Volf is very confident of the value of the Christian message and sees it is having a unique contribution to make to society.  Hence, he is outwardly focused, wanting to share the particular wisdom of Christianity with the wider world and use it to promote the wellbeing of all.  He sees this as part of Christ's call to love our neighbours and even our enemies.  His is an open, engaged faith, neither defensively closed nor belligerently assertive.  He also seems to be quite optimistic - it is possible to really improve human life, to make our societies more just and humane.

If this book has a limitation it is that it is short on specifics.  If you are looking for guidance on how to respond to specific situations, for a political or activist program, you will have to look elsewhere. This book could be cited by conservatives and progressives, capitalists and socialists with equal confidence. However, what he does provide is a jumping off point - Christians should be seeking the flourishing of those around them.  And there are plenty of others who can supply what he lacks, as we will see.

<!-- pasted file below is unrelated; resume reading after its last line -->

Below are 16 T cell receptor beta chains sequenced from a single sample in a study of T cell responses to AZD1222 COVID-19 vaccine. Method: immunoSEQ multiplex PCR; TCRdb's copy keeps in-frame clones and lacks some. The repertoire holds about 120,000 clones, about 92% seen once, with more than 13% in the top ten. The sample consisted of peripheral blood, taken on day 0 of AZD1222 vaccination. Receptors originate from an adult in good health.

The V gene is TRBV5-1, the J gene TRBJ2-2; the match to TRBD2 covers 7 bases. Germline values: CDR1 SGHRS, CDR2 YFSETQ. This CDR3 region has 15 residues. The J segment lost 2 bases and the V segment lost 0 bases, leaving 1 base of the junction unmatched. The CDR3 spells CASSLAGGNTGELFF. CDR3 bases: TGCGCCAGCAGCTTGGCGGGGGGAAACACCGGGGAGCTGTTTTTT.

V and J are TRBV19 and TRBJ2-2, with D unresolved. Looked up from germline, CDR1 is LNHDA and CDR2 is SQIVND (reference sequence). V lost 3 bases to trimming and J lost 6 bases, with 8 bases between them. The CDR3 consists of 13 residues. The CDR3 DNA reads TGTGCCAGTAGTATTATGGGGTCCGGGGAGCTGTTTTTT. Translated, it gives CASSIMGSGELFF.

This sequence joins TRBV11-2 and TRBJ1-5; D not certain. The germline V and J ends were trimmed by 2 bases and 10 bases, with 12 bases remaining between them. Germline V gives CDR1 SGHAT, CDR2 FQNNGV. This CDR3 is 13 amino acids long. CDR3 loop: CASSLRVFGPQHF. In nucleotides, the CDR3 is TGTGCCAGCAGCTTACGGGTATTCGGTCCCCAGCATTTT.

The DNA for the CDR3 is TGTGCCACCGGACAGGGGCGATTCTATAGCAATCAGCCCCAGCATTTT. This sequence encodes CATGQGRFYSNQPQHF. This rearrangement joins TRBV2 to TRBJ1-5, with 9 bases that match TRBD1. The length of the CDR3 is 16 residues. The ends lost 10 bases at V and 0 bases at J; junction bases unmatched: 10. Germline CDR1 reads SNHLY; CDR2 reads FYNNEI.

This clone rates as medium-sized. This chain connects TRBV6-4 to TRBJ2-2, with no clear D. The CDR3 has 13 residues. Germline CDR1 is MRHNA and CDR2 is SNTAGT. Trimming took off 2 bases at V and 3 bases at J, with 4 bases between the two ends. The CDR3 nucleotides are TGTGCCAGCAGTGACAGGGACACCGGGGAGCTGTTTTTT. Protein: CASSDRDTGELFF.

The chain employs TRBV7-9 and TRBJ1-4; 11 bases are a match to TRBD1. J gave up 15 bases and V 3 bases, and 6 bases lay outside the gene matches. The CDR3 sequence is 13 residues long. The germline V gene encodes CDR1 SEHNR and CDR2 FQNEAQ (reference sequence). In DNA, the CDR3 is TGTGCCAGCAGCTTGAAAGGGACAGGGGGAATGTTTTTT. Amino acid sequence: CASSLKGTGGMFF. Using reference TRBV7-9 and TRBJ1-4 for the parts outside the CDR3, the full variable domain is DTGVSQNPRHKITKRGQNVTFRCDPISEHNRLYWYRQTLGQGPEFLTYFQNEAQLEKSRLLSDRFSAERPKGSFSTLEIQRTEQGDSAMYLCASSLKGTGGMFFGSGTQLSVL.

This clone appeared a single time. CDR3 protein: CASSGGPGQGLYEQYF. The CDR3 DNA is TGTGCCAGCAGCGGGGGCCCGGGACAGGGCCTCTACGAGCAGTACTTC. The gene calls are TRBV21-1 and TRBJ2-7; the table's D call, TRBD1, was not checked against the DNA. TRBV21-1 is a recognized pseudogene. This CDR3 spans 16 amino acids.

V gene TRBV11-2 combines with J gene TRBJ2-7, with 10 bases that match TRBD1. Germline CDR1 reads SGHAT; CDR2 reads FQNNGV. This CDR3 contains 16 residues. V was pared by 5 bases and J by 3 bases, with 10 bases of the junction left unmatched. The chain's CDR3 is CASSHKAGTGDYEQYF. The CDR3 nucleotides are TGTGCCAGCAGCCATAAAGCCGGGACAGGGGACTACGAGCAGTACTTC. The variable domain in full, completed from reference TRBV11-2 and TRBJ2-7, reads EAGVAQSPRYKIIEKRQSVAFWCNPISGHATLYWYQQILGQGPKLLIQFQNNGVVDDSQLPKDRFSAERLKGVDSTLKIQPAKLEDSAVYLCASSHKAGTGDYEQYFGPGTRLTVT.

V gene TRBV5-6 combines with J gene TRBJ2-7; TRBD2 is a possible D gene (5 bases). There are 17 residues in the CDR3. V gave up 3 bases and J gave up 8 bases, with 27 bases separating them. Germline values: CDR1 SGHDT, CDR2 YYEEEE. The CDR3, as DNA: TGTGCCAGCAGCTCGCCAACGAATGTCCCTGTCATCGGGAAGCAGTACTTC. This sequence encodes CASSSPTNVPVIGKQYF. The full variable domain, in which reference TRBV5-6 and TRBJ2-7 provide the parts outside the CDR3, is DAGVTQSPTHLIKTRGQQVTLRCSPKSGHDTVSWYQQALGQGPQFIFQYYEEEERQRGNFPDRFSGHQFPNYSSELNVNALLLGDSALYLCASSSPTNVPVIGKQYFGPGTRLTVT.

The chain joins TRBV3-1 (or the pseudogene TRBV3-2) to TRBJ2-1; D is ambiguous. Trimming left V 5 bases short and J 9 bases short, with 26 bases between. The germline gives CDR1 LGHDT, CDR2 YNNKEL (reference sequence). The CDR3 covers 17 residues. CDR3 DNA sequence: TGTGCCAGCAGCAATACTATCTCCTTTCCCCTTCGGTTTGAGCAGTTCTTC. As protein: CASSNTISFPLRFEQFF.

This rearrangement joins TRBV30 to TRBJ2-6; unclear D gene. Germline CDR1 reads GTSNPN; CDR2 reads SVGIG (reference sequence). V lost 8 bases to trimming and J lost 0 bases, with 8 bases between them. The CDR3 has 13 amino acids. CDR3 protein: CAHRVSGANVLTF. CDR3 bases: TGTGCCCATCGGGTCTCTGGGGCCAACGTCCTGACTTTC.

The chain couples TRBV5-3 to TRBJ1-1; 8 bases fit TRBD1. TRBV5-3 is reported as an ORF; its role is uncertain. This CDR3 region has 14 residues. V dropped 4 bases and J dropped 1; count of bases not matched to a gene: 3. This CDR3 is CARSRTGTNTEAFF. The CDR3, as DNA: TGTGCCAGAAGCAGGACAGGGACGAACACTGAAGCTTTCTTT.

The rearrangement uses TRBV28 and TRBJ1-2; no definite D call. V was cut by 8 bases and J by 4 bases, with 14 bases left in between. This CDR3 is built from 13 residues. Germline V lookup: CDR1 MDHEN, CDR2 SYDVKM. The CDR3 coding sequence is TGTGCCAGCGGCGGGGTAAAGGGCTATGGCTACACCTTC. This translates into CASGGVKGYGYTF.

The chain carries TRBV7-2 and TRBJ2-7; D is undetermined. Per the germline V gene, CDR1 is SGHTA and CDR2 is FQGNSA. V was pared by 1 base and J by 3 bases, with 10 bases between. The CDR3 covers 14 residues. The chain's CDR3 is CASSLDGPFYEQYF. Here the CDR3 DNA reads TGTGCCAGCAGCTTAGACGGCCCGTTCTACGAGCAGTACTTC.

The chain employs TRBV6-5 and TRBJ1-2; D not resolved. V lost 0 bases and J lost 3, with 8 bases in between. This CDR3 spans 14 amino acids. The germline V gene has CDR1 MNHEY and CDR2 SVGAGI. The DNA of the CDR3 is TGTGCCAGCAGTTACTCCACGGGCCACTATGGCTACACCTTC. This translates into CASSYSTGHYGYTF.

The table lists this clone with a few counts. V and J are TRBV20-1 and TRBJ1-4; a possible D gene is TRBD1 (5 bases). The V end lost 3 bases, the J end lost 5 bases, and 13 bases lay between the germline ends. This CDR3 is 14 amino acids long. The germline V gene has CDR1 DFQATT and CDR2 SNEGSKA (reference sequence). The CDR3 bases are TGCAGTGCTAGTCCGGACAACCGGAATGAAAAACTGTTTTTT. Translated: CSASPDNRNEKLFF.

Saturday, 29 October 2016

In Which My Dad Begins My Musical Education

Whatever modest musical ability I have I owe to my Dad.

It took me a while to work this out.  When I was growing up, there wasn't lot of music in the house.  Mum and Dad had a small record collection and on rare occasions they would put something on the scratchy mono turntable Dad had built himself.  We also had a piano, but no-one played it much.

As I got older I realised this wasn't how it had always been.  Dad was a decent pianist and also quite a good singer.  As boy he trained as a church chorister, and our photo album included a picture of him dressed as a policeman in a production of Pirates of Penzance where he and Mum met and fell in love.